A DOFC is an electrochemical device that generates electricity from electrochemical oxidation of a liquid fuel. DOFC's do not require a preliminary fuel processing stage; hence, they offer considerable weight and space advantages over indirect fuel cells, i.e., cells requiring preliminary fuel processing. Liquid fuels of interest for use in DOFC's include methanol, formic acid, dimethyl ether, etc., and their aqueous solutions. The oxidant may be substantially pure oxygen or a dilute stream of oxygen, such as that in air. Significant advantages of employing a DOFC in portable and mobile applications (e.g., notebook computers, mobile phones, personal data assistants, etc.) include easy storage/handling and high energy density of the liquid fuel.

One example of a DOFC system is a DMFC. A DMFC generally employs a membrane-electrode assembly (hereinafter “MEA”) having an anode, a cathode, and a proton-conducting membrane electrolyte positioned therebetween. A typical example of a membrane electrolyte is one composed of a perfluorosulfonic acid-tetrafluorethylene copolymer, such as Nafion® (Nafion® is a registered trademark of E.I. Dupont de Nemours and Company). In a DMFC, a methanol/water solution is directly supplied to the anode as the fuel and air is supplied to the cathode as the oxidant. At the anode, the methanol reacts with the water in the presence of a catalyst, typically a Pt or Ru metal-based catalyst, to produce carbon dioxide, H+ ions (protons), and electrons. The electrochemical reaction is shown as equation (1) below:
CH3OH+H2O→CO2+6H++6e   (1)

During operation of the DMFC, the protons migrate to the cathode through the proton-conducting membrane electrolyte, which is non-conductive to electrons. The electrons travel to the cathode through an external circuit for delivery of electrical power to a load device. At the cathode, the protons, electrons, and oxygen molecules, typically derived from air, are combined to form water. The electrochemical reaction is given in equation (2) below:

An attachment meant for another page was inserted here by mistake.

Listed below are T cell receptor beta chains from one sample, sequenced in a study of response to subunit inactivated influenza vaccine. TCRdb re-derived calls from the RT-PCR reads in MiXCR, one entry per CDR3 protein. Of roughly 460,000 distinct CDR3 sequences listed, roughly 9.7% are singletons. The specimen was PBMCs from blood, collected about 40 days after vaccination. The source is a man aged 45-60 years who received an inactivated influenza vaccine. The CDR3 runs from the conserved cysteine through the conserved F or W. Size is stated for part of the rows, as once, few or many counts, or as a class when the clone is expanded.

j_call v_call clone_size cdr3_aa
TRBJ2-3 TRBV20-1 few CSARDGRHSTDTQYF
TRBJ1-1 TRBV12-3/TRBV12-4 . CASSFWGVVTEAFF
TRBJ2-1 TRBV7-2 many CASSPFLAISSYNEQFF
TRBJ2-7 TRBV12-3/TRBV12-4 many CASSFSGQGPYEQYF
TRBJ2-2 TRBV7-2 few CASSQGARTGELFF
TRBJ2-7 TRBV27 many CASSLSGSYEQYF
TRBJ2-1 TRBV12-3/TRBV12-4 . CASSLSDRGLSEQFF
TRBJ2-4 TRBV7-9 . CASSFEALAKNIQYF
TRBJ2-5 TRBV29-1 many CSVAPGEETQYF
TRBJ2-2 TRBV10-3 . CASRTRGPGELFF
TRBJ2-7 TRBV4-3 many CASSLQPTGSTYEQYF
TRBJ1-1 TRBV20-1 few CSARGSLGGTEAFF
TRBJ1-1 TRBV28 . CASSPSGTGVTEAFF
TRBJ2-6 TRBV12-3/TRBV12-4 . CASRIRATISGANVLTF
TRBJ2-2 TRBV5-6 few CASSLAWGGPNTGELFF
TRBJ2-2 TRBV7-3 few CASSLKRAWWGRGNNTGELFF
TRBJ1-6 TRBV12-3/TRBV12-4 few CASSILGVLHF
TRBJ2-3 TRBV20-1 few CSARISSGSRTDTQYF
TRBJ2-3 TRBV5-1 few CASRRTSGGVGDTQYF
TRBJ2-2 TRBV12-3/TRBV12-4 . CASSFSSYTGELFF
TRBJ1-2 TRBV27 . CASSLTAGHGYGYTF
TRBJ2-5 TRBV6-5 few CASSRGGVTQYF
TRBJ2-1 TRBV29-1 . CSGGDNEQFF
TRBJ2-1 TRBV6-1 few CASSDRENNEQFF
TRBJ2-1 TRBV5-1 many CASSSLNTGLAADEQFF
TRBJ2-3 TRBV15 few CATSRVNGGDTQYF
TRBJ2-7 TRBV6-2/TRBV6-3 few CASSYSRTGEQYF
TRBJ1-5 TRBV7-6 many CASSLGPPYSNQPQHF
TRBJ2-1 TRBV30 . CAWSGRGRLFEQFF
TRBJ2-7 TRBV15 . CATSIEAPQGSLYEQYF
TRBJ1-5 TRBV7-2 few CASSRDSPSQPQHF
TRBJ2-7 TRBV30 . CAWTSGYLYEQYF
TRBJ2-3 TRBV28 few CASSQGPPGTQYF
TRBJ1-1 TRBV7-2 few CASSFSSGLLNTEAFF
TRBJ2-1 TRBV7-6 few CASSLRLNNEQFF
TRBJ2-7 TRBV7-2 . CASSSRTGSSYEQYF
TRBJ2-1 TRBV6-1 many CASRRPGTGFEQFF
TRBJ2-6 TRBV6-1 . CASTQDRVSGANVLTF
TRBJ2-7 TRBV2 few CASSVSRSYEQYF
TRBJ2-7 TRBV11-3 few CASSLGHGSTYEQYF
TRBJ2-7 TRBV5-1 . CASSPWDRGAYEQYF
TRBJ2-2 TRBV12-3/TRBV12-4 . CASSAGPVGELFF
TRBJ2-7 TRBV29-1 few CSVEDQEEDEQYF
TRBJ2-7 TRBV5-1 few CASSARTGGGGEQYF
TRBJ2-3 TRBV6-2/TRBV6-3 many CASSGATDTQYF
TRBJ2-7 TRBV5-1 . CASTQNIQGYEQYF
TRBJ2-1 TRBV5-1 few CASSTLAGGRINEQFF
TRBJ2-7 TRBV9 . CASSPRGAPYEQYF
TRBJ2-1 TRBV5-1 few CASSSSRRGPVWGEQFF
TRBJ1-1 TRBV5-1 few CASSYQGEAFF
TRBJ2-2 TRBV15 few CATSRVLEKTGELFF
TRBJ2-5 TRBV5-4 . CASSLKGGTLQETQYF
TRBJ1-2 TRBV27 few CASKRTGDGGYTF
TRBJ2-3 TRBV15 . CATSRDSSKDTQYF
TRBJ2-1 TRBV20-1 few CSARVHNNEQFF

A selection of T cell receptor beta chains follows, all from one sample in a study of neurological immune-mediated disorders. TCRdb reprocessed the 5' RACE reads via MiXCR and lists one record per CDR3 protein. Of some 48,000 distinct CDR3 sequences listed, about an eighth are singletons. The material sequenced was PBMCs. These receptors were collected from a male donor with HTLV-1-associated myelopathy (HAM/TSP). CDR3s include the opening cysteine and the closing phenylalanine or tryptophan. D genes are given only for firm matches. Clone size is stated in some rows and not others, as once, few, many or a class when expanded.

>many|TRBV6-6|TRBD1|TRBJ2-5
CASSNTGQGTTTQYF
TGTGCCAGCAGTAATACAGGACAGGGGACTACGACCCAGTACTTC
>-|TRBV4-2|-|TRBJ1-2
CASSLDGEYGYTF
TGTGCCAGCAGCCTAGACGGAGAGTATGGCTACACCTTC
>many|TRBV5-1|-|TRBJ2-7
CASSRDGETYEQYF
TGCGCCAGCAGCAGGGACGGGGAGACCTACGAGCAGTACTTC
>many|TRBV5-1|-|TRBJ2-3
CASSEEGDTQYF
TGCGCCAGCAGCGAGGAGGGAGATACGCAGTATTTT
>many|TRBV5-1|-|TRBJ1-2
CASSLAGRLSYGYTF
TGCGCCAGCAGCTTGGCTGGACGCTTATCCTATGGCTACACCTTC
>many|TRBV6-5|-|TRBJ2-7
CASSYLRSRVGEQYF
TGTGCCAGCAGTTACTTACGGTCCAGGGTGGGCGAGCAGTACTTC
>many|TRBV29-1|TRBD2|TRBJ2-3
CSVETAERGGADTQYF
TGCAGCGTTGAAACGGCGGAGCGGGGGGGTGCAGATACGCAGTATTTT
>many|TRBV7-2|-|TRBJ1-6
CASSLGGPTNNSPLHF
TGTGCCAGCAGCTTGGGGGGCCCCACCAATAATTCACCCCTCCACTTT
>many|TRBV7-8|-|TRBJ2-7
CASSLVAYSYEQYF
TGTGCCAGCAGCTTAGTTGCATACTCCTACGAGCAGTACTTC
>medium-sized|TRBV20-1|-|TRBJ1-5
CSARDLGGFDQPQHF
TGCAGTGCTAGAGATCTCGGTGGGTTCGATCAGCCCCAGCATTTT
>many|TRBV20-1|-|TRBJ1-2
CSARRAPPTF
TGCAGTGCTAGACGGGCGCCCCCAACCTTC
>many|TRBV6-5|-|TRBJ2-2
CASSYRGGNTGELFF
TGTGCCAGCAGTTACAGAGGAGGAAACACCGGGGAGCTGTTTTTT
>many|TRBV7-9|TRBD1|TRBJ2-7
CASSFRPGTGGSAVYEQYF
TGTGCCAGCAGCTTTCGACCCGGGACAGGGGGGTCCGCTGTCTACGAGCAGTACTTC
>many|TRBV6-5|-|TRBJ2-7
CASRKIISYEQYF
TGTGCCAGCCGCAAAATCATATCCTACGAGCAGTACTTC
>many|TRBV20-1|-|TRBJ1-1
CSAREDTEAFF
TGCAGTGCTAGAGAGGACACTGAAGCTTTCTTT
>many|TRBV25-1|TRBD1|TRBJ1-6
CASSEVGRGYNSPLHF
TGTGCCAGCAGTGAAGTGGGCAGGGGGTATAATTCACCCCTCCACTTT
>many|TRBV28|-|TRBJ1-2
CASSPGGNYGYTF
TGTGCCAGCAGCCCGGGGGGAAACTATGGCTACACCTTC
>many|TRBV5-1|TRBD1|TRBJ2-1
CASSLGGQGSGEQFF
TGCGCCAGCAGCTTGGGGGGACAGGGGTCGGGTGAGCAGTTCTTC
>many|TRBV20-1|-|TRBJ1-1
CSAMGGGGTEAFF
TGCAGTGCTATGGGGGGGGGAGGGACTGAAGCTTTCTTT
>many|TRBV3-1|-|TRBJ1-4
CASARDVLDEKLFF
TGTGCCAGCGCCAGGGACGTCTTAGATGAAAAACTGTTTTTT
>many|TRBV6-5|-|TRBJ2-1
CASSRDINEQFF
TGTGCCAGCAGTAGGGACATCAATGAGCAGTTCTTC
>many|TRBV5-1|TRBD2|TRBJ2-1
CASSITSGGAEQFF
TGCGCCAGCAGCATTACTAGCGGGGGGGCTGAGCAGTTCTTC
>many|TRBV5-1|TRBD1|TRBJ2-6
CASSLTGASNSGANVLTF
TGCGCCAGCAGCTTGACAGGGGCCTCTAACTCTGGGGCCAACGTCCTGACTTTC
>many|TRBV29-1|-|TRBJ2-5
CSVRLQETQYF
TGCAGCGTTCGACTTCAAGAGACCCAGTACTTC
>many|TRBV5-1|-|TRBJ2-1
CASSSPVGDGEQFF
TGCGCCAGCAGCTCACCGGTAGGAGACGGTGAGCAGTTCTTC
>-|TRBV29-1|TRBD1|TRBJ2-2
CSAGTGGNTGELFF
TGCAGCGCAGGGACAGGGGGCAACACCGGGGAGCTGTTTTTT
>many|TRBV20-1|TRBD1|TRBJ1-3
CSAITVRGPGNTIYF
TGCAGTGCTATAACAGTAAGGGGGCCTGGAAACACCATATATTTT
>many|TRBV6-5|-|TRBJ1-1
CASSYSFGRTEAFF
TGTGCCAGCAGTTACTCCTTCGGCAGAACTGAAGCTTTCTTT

3/2O2+6H++6e →3H2O  (2)

Electrochemical reactions (1) and (2) form an overall cell reaction as shown in equation (3) below:
CH3OH+3/2O2→CO2+2H2O  (3)

One drawback of a conventional DMFC is that the methanol partly permeates the membrane electrolyte from the anode to the cathode, such permeated methanol being termed “crossover methanol”. The crossover methanol chemically (i.e., not electrochemically) reacts with oxygen at the cathode, causing a reduction in fuel utilization efficiency and cathode potential, with a corresponding reduction in power generation of the fuel cell. It is thus conventional for DMFC systems to use excessively dilute (3-6% by vol.) methanol solutions for the anode reaction in order to limit methanol crossover and its detrimental consequences. However, the problem with such a DMFC system is that it requires a significant amount of water to be carried in a portable system, thus diminishing the system energy density.

The ability to use highly concentrated fuel is desirable for portable power sources, particularly since DMFC technology is currently competing with advanced batteries, such as those based upon lithium-ion technology. However, even if the fuel cartridge with highly concentrated fuel (e.g., pure or “neat” methanol) carries little to no water, the anodic reaction, i.e., equation (1), still requires one water molecule for each methanol molecule for complete electro-oxidation. Simultaneously, water is produced at the cathode via reduction of oxygen, i.e., equation (2). Therefore, in order to take full advantage of a fuel cell employing highly concentrated fuel, it would be desirable to: (a) maintain a net water balance in the cell where the total water loss from the cell (mainly through the cathode) preferably does not exceed the net production of water (i.e., two water molecules per each methanol molecule consumed according to equation (3)), and (b) transport some of the produced water from the cathode to anode.

Two approaches have been developed to meet the above-mentioned goals in order to directly use concentrated fuel. A first approach is an active water condensing and pumping system to recover cathode water vapor and return it to the anode (U.S. Pat. No. 5,599,638). While this method achieves the goal of carrying concentrated (and even neat) methanol in the fuel cartridge, it suffers from a significant increase in system volume and parasitic power loss due to the need for a bulky condenser and its cooling/pumping accessories.